Ed Roskowinski, co-owner and general manager of Vujovich Design/Build in Minneapolis, wants three things from a supplier. First, the products he needs but either doesn't know about or can't find. Second, a wide variety of products to choose from. Third, the ability to customize products -- a standard Marvin door, for example, but one with leaded glass.
|The Remod Squad|
Bob Mayer, construction supervisor and general manager of Williams/BUILDER, a remodeling company in Robbinsville, N.J., says "being able to talk to somebody immediately" probably counts more than anything else when it comes to a supplier. Every remodeling job differs, and the "vast amount of products, the color selections, the warranties, the applicability of those warranties to a certain installation," Mayer says, require knowledgeable answers. Right away.
Like remodeling companies that develop systems to manage growth, lumberyards and supply houses that target remodeling contractors have developed systems for delivering specialized products and information to their customers.
"The client needs are just so different. You have to specialize in it to do it well," says Keith Coleman, co-owner of Hamilton Supply, a one-store operation in Hamilton, N.J., that caters to remodelers and custom home builders.
One of Coleman's customers, Tony Mangone, owner of Mangone Construction, likes the fact that Hamilton Supply can help in a bidding situation where a competitor comes in substantially lower. "They'll take the materials list from that other contractor and say, 'This is what they missed.'" Mangone says. That helps Mangone show clients that sometimes they're not comparing apples to apples.
Product, Not Price
Apart from commodity items like lumber or gypsum wallboard, remodelers' supply needs often focus on small quantities of items -- ones and twos -- plus special orders and hard-to-find items. Suppliers who can locate the products needed to finish the job or move it along get the business of remodeling contractors.
Remodelers and builders have different priorities when it comes to looking for a supplier. "In new construction, price is right at the top," says Bill Clemen, vice president/retail of Scherer Bros. Lumber, a five-yard independent dealer in the Twin Cities. "In remodeling, it's much more service driven. That has a lot to do with a lumber company being able to source whatever remodelers need. It's very time-consuming for remodelers to track down those items. In that context, price is secondary."
A second key issue for many remodelers is delivery. "Remodelers for the most part don't have the luxury of knowing exactly what they're going to need," Coleman says. "And their needs change hourly. They open a wall and what's back there is not what they expected."
Another thing Tony Mangone likes about Hamilton Supply, he says, is that the company stands behind what they sell. "Let's say we have a broken crank on a window. They'll say, 'Give us the name of the job and the address.' We don't have to lift a finger. Other places will tell you to bring the window back in."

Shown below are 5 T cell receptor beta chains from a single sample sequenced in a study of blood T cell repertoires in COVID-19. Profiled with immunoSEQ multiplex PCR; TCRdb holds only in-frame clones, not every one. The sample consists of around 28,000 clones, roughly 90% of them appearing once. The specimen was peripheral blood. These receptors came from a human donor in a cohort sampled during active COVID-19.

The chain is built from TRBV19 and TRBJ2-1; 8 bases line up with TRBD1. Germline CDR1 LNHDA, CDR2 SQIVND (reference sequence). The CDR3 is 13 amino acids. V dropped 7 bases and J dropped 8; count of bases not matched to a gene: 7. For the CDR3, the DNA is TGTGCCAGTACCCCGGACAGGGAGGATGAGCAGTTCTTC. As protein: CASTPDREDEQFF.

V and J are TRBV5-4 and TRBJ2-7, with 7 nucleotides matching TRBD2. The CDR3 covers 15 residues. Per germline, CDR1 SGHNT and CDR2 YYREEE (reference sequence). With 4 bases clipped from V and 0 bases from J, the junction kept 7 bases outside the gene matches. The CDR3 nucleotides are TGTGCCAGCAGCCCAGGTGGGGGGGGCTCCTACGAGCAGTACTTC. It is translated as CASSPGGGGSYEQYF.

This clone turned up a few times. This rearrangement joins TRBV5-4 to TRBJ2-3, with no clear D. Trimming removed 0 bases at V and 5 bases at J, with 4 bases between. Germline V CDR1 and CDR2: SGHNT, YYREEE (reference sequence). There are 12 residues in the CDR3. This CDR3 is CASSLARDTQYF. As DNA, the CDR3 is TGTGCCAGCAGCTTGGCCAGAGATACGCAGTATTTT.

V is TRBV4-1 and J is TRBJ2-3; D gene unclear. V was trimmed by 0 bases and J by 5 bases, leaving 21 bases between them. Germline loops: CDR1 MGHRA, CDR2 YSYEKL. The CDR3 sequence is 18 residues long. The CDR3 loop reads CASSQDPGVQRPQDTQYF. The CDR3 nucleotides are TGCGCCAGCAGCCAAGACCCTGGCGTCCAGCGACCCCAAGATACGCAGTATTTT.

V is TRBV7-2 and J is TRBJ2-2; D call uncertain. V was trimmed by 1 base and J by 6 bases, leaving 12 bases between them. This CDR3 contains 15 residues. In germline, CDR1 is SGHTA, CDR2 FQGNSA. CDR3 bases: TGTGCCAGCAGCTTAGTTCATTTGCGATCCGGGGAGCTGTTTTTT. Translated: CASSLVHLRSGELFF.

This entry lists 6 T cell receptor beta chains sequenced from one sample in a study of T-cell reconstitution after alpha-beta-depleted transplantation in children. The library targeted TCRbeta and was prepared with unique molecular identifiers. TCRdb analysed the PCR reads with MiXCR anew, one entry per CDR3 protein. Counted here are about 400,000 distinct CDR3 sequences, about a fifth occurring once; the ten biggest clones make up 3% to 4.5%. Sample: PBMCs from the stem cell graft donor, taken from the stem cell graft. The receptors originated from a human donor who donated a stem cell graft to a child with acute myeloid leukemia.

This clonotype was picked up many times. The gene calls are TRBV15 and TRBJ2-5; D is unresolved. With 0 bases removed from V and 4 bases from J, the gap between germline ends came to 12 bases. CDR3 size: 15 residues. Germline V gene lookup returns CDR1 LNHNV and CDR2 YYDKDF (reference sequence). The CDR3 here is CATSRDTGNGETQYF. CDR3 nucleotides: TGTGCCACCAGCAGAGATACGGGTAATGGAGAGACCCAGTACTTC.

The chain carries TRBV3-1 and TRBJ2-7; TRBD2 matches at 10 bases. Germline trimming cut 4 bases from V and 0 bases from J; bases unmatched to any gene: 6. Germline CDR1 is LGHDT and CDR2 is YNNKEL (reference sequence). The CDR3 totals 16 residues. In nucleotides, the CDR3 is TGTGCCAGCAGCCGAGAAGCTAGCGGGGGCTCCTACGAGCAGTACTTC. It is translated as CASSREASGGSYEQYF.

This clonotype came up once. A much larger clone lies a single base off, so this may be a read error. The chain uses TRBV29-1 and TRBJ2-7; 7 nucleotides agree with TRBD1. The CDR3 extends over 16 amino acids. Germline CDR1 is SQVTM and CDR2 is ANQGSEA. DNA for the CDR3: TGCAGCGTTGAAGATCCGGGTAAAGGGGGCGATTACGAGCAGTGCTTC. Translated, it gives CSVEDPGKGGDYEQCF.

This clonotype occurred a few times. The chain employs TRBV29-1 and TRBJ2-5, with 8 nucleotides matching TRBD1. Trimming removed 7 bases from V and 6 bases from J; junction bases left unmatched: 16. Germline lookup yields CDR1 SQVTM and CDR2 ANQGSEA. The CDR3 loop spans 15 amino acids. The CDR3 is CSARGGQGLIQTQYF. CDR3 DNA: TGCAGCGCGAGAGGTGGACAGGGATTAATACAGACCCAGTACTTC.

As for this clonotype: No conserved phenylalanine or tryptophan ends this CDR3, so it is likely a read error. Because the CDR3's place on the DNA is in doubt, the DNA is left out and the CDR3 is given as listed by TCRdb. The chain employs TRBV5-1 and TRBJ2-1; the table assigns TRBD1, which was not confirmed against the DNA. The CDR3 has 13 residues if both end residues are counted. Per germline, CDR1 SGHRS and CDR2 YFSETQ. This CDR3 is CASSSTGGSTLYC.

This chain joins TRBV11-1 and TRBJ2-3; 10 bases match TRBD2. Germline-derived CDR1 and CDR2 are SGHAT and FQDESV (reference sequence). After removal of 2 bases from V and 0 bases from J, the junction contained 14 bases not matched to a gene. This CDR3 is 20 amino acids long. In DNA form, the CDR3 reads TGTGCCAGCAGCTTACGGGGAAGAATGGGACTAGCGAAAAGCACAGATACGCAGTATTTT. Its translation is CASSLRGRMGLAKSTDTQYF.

Express pick-up is another service Hamilton Supply customers like. Instead of sending an employee to the supply yard for a list of project materials, carpenters, project managers, or company owners can fax or call in an order with a request for express pick up. Hamilton Supply makes note of the type of vehicle used to pick the order up and when it will arrive. The materials, banded if necessary, will be waiting at the yard entrance along with an invoice for signature. There's no need for the remodeling company employee even to enter the yard.
"If you're in a rush and you're coming in and you want to pick up a piece of material, the paperwork will already have been completed," says Bob Mayer of Williams/BUILDER, which buys 95% of its lumber from Hamilton Supply. "Let's say it's a lockset, for example. It'll be waiting by the guard gate. So it's an easy in, easy out."
Hey Big Spender
Independent supply yards readily concede that helping remodeling companies be more efficient makes those companies loyal customers. For many suppliers, remodeling companies -- once considered small potatoes -- are now big business.
"We've seen a dramatic change in the last five years," Clemen says. "Remodelers have matured. They've become effective small businesses rather than individuals doing projects." That change, he points out, is especially obvious when it comes to the types of projects Scherer Bros. customers undertake. "Five years ago, the typical remodeling projects might cost $20,000 or $30,000," Clemen says. "Now many of our customers focus on larger projects." In the past four years, the company has gradually restructured its sales force so that seven of its 25 salespeople now service remodeling accounts exclusively. That, says Clemen, was something remodeling customers repeatedly asked for.
Hamilton Supply plans to introduce a Web-based service that will allow clients to review any invoice charged to their account over the past year, print their current statement or balance, create purchase orders, check the company's inventory, obtain pricing, and view digital images of many products.